UNWTO Designates Bali as a Green Tourism Destination
An announcement of the UNWTO's intention to give Bali a special "green" designation [See: UNWTO Designates Bali as a Green Tourism Destination] elicited the following comments:
- Jimmy Roland of Bali Tennis said:
"That could be a project for the next hundred years the way locals treat their environment. Trash is found almost everywhere on the island. Perhaps Bali will be renamed to "Island of Trash". Would be too nice if I was proven wrong."
- Bruce Wyder added"
"Bali was once the most beautiful place. In most areas it still is, however the rivers around Denpasar and Sanur are basically open sewers with garbage and plastic bags, many areas have been desecrated by graffiti. Kuta beach is now getting cleaned up which is a good thing, but Islanders and Tourists alike must make a concerted effort not to litter or degrade the environment."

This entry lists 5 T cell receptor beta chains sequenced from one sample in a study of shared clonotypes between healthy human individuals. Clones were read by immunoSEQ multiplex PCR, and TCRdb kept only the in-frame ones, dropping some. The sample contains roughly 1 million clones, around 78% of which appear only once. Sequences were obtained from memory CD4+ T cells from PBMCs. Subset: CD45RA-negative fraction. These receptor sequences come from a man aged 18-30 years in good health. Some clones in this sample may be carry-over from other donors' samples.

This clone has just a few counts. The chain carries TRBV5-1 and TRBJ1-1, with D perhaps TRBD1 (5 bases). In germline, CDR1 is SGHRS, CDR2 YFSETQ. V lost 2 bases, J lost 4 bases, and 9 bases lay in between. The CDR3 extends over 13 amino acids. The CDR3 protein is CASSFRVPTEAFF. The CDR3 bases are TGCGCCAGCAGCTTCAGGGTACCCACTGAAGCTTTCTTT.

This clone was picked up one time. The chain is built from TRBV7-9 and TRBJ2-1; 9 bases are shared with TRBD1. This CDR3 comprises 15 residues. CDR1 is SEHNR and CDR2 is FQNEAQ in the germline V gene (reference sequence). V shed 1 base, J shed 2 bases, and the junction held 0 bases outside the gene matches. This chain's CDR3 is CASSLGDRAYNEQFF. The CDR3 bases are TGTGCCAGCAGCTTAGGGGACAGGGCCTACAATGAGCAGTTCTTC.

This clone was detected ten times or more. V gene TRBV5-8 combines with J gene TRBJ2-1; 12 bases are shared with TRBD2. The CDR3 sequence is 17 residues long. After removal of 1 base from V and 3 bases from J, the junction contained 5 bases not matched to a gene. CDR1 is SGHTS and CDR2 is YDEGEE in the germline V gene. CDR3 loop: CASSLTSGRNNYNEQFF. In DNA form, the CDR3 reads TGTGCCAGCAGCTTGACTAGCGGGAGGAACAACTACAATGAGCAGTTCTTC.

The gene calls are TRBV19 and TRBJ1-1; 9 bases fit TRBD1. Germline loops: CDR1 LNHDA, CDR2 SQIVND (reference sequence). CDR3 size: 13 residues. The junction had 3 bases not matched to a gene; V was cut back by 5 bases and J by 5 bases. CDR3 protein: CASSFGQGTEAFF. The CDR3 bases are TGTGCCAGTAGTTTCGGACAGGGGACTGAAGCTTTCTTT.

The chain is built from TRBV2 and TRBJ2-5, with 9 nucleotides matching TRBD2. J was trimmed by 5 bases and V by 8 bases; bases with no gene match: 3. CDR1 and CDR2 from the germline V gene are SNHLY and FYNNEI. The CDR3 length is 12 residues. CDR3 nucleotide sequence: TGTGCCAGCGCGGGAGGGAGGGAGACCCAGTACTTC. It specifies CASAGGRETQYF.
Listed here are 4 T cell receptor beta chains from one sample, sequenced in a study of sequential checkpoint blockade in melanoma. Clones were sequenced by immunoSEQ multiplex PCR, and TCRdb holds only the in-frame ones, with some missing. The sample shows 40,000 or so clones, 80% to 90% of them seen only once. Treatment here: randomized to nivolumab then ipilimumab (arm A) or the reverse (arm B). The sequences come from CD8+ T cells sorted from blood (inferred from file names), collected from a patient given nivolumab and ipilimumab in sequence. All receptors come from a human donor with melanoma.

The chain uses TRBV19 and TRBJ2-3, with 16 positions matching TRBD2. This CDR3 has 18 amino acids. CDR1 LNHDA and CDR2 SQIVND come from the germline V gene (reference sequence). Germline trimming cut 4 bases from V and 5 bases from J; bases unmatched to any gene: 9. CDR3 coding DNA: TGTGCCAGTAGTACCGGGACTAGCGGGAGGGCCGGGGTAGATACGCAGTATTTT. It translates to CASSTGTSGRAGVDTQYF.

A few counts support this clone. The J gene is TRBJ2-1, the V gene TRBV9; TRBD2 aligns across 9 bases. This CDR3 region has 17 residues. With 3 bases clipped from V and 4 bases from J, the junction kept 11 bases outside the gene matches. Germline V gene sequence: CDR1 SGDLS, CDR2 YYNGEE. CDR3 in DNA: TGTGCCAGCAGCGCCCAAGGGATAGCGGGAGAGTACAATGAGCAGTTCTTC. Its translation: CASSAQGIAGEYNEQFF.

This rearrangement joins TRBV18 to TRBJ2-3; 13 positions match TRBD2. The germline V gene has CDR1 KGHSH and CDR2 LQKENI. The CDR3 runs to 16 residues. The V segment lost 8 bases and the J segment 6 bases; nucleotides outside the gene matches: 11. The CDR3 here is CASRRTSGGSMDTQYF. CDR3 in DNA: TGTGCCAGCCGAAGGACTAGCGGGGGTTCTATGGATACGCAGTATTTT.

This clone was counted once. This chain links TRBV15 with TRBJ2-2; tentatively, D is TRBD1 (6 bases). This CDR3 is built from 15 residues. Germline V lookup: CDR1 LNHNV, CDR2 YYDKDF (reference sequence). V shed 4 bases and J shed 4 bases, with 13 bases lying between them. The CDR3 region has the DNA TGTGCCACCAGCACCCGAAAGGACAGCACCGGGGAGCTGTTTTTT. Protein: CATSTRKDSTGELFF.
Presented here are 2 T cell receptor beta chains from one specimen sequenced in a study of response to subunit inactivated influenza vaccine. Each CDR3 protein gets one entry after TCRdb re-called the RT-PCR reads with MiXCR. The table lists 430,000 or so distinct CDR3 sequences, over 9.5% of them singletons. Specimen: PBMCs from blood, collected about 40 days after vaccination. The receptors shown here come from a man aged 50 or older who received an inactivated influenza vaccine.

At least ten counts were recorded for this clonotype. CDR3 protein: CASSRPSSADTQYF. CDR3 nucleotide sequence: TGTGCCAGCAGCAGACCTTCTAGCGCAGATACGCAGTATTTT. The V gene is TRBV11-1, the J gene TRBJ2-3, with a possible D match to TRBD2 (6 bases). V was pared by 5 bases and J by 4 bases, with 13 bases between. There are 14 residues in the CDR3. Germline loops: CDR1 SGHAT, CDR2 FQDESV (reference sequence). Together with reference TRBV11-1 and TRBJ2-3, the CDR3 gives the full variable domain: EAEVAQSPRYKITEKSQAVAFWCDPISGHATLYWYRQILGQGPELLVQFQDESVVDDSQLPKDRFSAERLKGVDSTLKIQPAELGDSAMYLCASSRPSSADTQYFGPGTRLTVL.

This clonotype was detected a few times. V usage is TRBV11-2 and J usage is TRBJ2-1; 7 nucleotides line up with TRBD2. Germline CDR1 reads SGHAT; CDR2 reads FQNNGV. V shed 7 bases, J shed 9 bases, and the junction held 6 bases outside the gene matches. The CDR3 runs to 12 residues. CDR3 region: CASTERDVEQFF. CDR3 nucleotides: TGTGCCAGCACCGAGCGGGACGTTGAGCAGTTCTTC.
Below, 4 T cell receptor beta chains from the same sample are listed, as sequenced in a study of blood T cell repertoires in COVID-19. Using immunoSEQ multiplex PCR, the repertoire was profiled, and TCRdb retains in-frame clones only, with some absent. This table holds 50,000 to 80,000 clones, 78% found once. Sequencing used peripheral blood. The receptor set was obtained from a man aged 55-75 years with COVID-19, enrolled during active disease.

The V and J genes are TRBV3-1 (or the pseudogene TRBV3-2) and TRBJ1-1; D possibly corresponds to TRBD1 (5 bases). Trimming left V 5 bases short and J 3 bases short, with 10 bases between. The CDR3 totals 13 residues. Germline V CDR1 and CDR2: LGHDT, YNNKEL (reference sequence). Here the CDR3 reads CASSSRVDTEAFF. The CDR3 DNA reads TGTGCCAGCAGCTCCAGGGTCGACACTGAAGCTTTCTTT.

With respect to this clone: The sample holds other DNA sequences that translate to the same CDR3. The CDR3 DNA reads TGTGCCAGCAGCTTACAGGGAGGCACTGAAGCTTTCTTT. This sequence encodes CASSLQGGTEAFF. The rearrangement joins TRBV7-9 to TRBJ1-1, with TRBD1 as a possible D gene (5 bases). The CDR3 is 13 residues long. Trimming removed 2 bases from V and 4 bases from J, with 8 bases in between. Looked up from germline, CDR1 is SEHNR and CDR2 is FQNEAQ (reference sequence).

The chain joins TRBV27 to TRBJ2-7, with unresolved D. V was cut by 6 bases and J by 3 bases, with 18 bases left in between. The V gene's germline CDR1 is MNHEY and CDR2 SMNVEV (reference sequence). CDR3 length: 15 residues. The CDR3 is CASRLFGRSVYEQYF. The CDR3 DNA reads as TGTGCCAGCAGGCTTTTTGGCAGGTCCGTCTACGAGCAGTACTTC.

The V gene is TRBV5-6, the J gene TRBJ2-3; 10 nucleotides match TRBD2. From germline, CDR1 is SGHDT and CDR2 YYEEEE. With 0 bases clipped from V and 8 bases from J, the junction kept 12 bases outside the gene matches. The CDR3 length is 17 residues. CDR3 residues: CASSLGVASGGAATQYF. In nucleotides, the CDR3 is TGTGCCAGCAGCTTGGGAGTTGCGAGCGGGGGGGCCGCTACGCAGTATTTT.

Dangers of Accepting Candy from Strangers
The explanation by a local retailer on why he is "forced" to make change in candy [See: The Danger of Accepting Candy from Strangers] obviously struck some readers as incredulous.
-Graham James in Bali wrote:
"Hardy should talk! Can't escape his Sanur 'joint' without lollies in lieu of metallic money. Reminds me of the Bintang supermarket, Legian customer who 5 yrs ago failed to turn the tables by trying to pay for his purchases with candy. They're bloody lucky it wasn't me!'
-A reader named Simon had this to say :
"What utter nonsense from Pak Hardy. Firstly, his stores are notorious island-wide for short changing customers in what seems like company policy. Secondly, they give sweets regardless of whether or not they have coins. Two days back they offered me a sweet instead of Rp500 coin. The till was overflowing with coins. The girl told me that it was policy not to give coins to tourists!"